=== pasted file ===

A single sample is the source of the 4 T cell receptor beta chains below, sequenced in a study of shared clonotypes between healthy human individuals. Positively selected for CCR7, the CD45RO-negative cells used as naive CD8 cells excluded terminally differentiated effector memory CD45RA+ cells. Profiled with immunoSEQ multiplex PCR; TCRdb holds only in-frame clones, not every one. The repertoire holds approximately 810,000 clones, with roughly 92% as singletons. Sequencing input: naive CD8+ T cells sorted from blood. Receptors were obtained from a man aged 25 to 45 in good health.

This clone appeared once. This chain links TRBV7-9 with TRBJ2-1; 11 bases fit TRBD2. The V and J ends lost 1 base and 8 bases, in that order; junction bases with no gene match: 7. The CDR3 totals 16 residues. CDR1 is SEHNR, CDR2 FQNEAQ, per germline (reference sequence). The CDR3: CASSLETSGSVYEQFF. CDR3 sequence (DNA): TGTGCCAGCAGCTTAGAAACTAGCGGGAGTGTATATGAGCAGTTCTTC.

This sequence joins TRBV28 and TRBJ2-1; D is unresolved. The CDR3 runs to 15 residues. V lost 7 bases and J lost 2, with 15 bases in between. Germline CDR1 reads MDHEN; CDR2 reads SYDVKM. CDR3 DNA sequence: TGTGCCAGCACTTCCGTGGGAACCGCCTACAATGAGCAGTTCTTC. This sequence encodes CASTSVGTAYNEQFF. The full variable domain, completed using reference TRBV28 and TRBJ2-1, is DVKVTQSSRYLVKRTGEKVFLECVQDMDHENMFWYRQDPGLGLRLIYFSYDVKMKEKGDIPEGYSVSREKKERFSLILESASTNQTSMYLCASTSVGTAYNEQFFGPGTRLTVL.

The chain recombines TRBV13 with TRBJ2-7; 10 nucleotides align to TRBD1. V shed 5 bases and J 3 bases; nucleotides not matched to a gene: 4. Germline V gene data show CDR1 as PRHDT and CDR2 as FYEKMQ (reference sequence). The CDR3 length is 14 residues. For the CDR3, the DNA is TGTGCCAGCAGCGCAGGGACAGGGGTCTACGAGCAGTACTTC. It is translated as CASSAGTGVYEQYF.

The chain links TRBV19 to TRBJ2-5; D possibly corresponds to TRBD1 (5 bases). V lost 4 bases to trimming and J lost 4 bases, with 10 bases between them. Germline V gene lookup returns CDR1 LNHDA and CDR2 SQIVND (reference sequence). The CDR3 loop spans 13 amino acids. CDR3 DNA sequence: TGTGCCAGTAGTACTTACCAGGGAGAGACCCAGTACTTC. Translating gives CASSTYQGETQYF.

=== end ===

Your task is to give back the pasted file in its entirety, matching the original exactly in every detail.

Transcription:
A single sample is the source of the 4 T cell receptor beta chains below, sequenced in a study of shared clonotypes between healthy human individuals. Positively selected for CCR7, the CD45RO-negative cells used as naive CD8 cells excluded terminally differentiated effector memory CD45RA+ cells. Profiled with immunoSEQ multiplex PCR; TCRdb holds only in-frame clones, not every one. The repertoire holds approximately 810,000 clones, with roughly 92% as singletons. Sequencing input: naive CD8+ T cells sorted from blood. Receptors were obtained from a man aged 25 to 45 in good health.

This clone appeared once. This chain links TRBV7-9 with TRBJ2-1; 11 bases fit TRBD2. The V and J ends lost 1 base and 8 bases, in that order; junction bases with no gene match: 7. The CDR3 totals 16 residues. CDR1 is SEHNR, CDR2 FQNEAQ, per germline (reference sequence). The CDR3: CASSLETSGSVYEQFF. CDR3 sequence (DNA): TGTGCCAGCAGCTTAGAAACTAGCGGGAGTGTATATGAGCAGTTCTTC.

This sequence joins TRBV28 and TRBJ2-1; D is unresolved. The CDR3 runs to 15 residues. V lost 7 bases and J lost 2, with 15 bases in between. Germline CDR1 reads MDHEN; CDR2 reads SYDVKM. CDR3 DNA sequence: TGTGCCAGCACTTCCGTGGGAACCGCCTACAATGAGCAGTTCTTC. This sequence encodes CASTSVGTAYNEQFF. The full variable domain, completed using reference TRBV28 and TRBJ2-1, is DVKVTQSSRYLVKRTGEKVFLECVQDMDHENMFWYRQDPGLGLRLIYFSYDVKMKEKGDIPEGYSVSREKKERFSLILESASTNQTSMYLCASTSVGTAYNEQFFGPGTRLTVL.

The chain recombines TRBV13 with TRBJ2-7; 10 nucleotides align to TRBD1. V shed 5 bases and J 3 bases; nucleotides not matched to a gene: 4. Germline V gene data show CDR1 as PRHDT and CDR2 as FYEKMQ (reference sequence). The CDR3 length is 14 residues. For the CDR3, the DNA is TGTGCCAGCAGCGCAGGGACAGGGGTCTACGAGCAGTACTTC. It is translated as CASSAGTGVYEQYF.

The chain links TRBV19 to TRBJ2-5; D possibly corresponds to TRBD1 (5 bases). V lost 4 bases to trimming and J lost 4 bases, with 10 bases between them. Germline V gene lookup returns CDR1 LNHDA and CDR2 SQIVND (reference sequence). The CDR3 loop spans 13 amino acids. CDR3 DNA sequence: TGTGCCAGTAGTACTTACCAGGGAGAGACCCAGTACTTC. Translating gives CASSTYQGETQYF.